Why are government rules so complex? A guide to a radically simpler system.

No one would design the regulatory system that we have now. No area of it, from environment to education, works as it should. It is unimaginably wasteful, diverting and discouraging legitimate activity of every kind.

Another key feature, after simplicity and accountability, would be mandatory sunset provisions for all regulations, since old regulations tend to take on a life of their own. Even good programs can spin out of control.

Consider our federal special-education laws, passed in the mid-1970s to end the shameful neglect of the small percentage of students with special needs. Special ed has now grown to consume 20% of the total K-12 budget in the U.S. Programs for gifted children, by contrast, get less than half of 1%.

Philip K. Howard, Chairman of Common Good in a WSJ op-ed proposes a radical regulatory overhaul. Howard wants to replace the rule-based nightmare with very simple, goal based language. And every rule to sunset so that Congress has to make fresh choices, including the null choice.

There are lots of ways to address the practical questions. One I like is independent oversight:

One new approach might be to allow independent oversight: Just as most businesses have a CPA who blesses their books, they could have a “certified regulatory expert” to monitor their compliance. Government would oversee CREs but not businesses themselves.

You can enjoy a full-length version of this essay at Common Good, which begins with this memorable paragraph:

This past summer county officials closed down a children’s lemonade stand near the U.S. Open golf championship in Bethesda, Maryland—because the children didn’t have a vendor’s license. Officials decided not to compel the children to go to court, and issued a summons instead to their parents. Local television crews were soon on the crime scene, interviewing the kids who had organized the enterprise as a way to raise money for pediatric cancer.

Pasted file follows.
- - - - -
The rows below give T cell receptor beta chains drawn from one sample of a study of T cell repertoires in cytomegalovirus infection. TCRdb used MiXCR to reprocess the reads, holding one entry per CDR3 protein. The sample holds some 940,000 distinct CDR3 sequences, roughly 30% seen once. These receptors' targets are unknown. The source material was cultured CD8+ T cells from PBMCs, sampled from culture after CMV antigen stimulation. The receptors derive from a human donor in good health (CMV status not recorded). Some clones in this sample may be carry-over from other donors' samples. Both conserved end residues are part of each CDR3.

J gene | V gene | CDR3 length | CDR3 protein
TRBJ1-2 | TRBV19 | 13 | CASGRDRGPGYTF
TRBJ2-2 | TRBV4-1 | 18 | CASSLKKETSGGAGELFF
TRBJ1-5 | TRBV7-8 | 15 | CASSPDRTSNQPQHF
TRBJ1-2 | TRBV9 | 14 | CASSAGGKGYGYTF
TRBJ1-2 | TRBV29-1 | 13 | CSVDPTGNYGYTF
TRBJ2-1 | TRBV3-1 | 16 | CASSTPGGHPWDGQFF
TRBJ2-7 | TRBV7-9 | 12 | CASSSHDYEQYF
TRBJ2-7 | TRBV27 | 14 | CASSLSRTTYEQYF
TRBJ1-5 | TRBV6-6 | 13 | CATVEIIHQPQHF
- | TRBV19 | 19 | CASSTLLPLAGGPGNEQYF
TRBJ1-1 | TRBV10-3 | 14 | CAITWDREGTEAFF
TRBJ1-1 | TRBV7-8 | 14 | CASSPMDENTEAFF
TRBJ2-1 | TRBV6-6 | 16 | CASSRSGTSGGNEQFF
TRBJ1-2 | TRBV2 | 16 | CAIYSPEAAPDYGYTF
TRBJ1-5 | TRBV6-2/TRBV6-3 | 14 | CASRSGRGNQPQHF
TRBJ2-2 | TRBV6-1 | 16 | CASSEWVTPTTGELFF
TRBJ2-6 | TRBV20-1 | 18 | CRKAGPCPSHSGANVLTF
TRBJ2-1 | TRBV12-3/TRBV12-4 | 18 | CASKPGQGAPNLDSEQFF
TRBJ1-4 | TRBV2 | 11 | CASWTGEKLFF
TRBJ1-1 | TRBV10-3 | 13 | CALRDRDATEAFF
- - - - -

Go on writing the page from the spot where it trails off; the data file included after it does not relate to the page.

American’s should recall that their constitution is only 15 pages long. How do accomplish the radical surgery? Philip suggests adapting the base-closing model. I agree; allow Congress only a straight up-down vote; no amendments.

A radical makeover of American regulation is daunting. Congress can’t even agree on a debt limit, much less recodify several thousand volumes of law. Recodifications through history have always been designed by small committees—such as the small groups of jurists appointed by Justinian and Napoleon for their historic legal overhauls. The best model for us is probably to create new versions of “base-closing commissions,” area by area, whose proposals have to be accepted or rejected in total by Congress, without the opportunity for special interest negotiations.